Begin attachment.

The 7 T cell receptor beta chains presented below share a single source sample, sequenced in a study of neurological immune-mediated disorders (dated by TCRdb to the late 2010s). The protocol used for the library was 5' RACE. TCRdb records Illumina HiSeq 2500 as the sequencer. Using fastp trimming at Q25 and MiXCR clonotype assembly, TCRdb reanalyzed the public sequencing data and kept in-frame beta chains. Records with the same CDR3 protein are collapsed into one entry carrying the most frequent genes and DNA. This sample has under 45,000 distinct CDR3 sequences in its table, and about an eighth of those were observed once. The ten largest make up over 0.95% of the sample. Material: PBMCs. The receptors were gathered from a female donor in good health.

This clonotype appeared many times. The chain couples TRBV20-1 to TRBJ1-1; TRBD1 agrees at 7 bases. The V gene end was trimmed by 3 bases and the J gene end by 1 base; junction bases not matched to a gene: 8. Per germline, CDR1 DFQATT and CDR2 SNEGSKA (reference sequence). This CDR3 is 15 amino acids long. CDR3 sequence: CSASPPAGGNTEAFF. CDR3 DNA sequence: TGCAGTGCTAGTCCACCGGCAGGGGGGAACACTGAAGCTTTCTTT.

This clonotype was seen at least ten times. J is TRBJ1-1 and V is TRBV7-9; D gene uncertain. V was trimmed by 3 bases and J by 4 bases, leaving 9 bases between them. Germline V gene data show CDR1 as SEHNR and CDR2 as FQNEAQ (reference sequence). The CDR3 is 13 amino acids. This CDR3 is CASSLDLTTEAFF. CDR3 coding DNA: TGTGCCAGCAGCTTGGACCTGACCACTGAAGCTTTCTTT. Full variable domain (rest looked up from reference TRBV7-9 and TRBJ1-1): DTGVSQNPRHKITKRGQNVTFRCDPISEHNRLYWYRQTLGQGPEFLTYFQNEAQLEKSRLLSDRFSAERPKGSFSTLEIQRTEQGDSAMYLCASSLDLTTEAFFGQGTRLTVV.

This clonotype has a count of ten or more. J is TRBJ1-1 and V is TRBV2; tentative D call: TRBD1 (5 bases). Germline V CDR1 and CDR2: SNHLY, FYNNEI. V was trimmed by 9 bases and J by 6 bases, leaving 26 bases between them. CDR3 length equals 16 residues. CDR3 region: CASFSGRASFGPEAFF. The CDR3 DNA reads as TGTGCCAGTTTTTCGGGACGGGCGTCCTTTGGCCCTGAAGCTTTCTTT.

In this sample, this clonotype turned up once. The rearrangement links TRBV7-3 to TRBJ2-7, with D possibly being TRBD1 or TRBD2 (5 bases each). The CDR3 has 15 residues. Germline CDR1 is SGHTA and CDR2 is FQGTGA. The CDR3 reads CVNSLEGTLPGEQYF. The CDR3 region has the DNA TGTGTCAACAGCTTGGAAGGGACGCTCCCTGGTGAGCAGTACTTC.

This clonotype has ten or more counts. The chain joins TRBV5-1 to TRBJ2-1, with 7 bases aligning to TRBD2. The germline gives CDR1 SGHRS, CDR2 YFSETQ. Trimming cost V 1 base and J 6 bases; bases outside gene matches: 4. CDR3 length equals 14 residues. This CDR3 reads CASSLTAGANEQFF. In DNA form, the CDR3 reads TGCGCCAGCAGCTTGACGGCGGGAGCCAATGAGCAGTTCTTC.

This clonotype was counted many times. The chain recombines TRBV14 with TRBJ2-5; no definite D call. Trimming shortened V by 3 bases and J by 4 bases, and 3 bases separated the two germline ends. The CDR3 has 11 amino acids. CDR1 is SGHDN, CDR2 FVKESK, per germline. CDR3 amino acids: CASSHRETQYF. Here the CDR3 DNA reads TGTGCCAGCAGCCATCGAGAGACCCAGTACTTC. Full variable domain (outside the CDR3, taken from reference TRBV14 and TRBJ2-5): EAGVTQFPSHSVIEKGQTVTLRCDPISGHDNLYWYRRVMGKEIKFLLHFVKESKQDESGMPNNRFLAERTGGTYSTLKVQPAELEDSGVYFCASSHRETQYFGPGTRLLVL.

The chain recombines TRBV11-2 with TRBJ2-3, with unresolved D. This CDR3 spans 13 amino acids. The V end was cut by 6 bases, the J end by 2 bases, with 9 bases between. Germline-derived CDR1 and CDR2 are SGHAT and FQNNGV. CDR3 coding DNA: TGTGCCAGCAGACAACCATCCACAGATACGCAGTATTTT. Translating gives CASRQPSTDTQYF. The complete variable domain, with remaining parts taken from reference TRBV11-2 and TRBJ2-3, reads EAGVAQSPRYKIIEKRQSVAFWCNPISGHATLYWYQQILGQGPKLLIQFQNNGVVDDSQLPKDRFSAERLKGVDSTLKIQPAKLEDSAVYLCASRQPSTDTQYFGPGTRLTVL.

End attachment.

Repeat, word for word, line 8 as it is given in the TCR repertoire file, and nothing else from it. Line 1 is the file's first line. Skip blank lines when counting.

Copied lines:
The chain recombines TRBV11-2 with TRBJ2-3, with unresolved D. This CDR3 spans 13 amino acids. The V end was cut by 6 bases, the J end by 2 bases, with 9 bases between. Germline-derived CDR1 and CDR2 are SGHAT and FQNNGV. CDR3 coding DNA: TGTGCCAGCAGACAACCATCCACAGATACGCAGTATTTT. Translating gives CASRQPSTDTQYF. The complete variable domain, with remaining parts taken from reference TRBV11-2 and TRBJ2-3, reads EAGVAQSPRYKIIEKRQSVAFWCNPISGHATLYWYQQILGQGPKLLIQFQNNGVVDDSQLPKDRFSAERLKGVDSTLKIQPAKLEDSAVYLCASRQPSTDTQYFGPGTRLTVL.